Corrected entry: In the scene where Mary Embrey goes to Hancock's trailer to tell him about their past, Hancock says something to the effect of "sisters don't kiss their brothers the way you kissed me in the kitchen last night." In fact, the night before, they never kiss, they just come real close to kissing before she throws him through the wall.
Corrected entry: The locomotive in the train wreck was a low-powered switching engine. Dozens and dozens of rail cars kept piling up, yet that engine would not have been powerful enough to pull such a long train in the first place.
Corrected entry: Spoiler Alert: When the 'superwoman' tells Hancock that they were built in pairs so that they could live together and die together, it completely contradicts what happens at the end of the film. As she is is lying dead on the hospital bed, Hancock uses the last of his strength to move far away from her, thus causing her to live again and both of them start becoming immortal once more. If this is the case, then when one of their kind dies, as long as the one who is alive is far enough, the being that died will come back to life and both will become immortal again.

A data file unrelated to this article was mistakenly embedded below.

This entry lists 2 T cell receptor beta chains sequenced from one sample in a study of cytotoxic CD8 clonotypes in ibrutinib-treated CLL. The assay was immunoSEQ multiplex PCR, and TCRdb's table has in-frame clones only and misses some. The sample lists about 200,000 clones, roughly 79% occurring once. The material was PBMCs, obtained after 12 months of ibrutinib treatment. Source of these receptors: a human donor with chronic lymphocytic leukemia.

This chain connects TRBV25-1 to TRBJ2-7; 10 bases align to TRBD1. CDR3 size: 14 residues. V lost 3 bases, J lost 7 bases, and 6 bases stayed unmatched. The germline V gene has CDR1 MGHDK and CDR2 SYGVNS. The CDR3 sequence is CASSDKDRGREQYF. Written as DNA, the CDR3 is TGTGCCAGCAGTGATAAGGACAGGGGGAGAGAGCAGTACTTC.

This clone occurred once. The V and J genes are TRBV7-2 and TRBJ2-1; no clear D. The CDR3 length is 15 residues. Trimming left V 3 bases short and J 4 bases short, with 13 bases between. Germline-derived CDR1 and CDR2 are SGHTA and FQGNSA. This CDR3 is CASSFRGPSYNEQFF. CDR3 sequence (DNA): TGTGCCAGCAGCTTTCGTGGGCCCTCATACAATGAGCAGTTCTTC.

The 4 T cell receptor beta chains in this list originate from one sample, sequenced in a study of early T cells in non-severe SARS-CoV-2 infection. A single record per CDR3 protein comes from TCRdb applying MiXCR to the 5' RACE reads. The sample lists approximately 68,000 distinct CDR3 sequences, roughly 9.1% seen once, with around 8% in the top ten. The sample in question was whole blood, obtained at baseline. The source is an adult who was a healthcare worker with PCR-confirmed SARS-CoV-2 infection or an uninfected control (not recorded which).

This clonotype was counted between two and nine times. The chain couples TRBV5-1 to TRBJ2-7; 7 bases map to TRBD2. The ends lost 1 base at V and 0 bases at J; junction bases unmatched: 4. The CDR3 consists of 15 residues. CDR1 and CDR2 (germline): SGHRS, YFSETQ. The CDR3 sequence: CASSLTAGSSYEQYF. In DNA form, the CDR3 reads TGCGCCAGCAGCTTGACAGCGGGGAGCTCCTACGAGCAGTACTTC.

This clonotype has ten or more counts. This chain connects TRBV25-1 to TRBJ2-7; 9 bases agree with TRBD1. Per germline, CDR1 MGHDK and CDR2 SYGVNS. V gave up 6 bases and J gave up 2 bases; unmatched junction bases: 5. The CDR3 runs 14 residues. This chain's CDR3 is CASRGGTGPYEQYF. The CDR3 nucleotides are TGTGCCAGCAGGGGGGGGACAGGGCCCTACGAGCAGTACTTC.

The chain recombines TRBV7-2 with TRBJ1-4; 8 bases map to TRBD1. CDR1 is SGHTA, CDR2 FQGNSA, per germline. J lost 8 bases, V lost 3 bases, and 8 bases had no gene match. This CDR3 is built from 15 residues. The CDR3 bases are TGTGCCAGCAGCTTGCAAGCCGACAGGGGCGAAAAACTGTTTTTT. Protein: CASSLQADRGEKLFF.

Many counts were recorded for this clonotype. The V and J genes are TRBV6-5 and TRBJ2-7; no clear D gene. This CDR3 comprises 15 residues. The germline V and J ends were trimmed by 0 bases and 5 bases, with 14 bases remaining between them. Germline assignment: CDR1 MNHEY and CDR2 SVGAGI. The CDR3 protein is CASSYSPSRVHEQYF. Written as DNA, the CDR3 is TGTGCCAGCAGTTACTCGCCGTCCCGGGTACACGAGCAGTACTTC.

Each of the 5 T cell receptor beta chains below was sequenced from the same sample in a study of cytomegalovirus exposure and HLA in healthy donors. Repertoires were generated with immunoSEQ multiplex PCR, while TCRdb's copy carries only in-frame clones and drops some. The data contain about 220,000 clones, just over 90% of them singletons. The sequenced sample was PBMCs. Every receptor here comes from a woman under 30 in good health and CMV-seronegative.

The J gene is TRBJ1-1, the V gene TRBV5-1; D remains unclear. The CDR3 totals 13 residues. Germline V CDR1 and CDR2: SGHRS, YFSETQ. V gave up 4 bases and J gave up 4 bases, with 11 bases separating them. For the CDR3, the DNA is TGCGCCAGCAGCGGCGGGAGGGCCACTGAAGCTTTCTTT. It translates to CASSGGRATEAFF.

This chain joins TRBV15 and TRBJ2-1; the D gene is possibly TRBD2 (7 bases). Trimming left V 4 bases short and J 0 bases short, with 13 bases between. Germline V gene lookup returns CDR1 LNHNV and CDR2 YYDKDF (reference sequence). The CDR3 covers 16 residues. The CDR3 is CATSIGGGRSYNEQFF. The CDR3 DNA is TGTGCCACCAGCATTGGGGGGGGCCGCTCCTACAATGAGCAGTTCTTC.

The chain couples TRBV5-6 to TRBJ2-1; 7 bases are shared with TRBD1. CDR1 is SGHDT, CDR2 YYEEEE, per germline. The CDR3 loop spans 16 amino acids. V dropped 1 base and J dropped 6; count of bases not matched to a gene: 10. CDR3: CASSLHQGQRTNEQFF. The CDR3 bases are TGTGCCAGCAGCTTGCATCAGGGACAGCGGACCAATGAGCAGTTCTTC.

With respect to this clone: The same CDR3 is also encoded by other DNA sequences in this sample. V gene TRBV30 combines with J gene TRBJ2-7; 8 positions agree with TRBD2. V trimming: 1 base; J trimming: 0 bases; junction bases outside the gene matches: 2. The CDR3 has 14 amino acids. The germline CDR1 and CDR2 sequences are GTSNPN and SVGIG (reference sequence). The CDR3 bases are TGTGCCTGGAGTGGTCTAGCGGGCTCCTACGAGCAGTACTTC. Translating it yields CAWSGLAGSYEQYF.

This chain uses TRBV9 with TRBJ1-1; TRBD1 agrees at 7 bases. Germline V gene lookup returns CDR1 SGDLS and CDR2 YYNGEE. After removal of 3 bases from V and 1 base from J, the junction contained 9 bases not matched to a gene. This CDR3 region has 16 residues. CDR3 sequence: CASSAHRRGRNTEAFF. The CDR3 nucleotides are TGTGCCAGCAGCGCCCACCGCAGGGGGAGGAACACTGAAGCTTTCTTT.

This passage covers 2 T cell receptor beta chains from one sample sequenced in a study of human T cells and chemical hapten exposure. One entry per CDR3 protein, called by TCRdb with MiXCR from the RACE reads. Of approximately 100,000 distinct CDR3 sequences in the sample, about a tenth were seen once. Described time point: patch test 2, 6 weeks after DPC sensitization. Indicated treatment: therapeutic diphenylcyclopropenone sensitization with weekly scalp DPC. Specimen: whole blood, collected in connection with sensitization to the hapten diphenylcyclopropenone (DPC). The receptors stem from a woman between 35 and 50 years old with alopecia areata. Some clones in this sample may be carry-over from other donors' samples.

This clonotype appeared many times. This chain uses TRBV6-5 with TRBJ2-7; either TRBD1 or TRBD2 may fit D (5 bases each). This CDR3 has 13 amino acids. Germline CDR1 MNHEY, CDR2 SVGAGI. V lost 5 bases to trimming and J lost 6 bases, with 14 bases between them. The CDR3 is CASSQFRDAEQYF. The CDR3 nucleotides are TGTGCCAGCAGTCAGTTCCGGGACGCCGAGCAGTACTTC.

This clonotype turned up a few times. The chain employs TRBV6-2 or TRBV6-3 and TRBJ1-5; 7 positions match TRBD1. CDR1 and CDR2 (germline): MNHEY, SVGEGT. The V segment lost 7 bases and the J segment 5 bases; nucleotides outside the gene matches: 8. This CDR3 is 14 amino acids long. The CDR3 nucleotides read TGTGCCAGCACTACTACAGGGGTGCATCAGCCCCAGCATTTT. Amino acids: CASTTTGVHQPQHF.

Corrected entry: (SPOILER ALERT) When Hancock returns in the morning after he has been tossed out of the house by Mary, he tries to stab her with a fork only to see it bend when she is stabbed. But later you find out that when these two are close to each other, their powers weaken and they can be killed and shot, just like normal people.
Corrected entry: After Hancock gets called out of jail, the officer tells him to rescue the cop that's down. The criminals pull out the rocket launcher and it pans over to a view of the officer when she is near the tire of the police car. But when Hancock gets to her, she's moved to the middle of the car somehow.
Corrected entry: Hancock meets up with the super powered woman, who explains to him that he will start losing his powers the longer he's near by. Problem is, when he gets shot in the liquor store, he's nowhere near her. Even if he had just come directly from their home it wouldn't matter, because later in the movie it's established that Hancock regains his powers when he's only a few feet away from her in a very short time. (When he's leaps out the window, she miraculously awakens.) And he'd only been out of her sight for a few moments before he's up and flying again.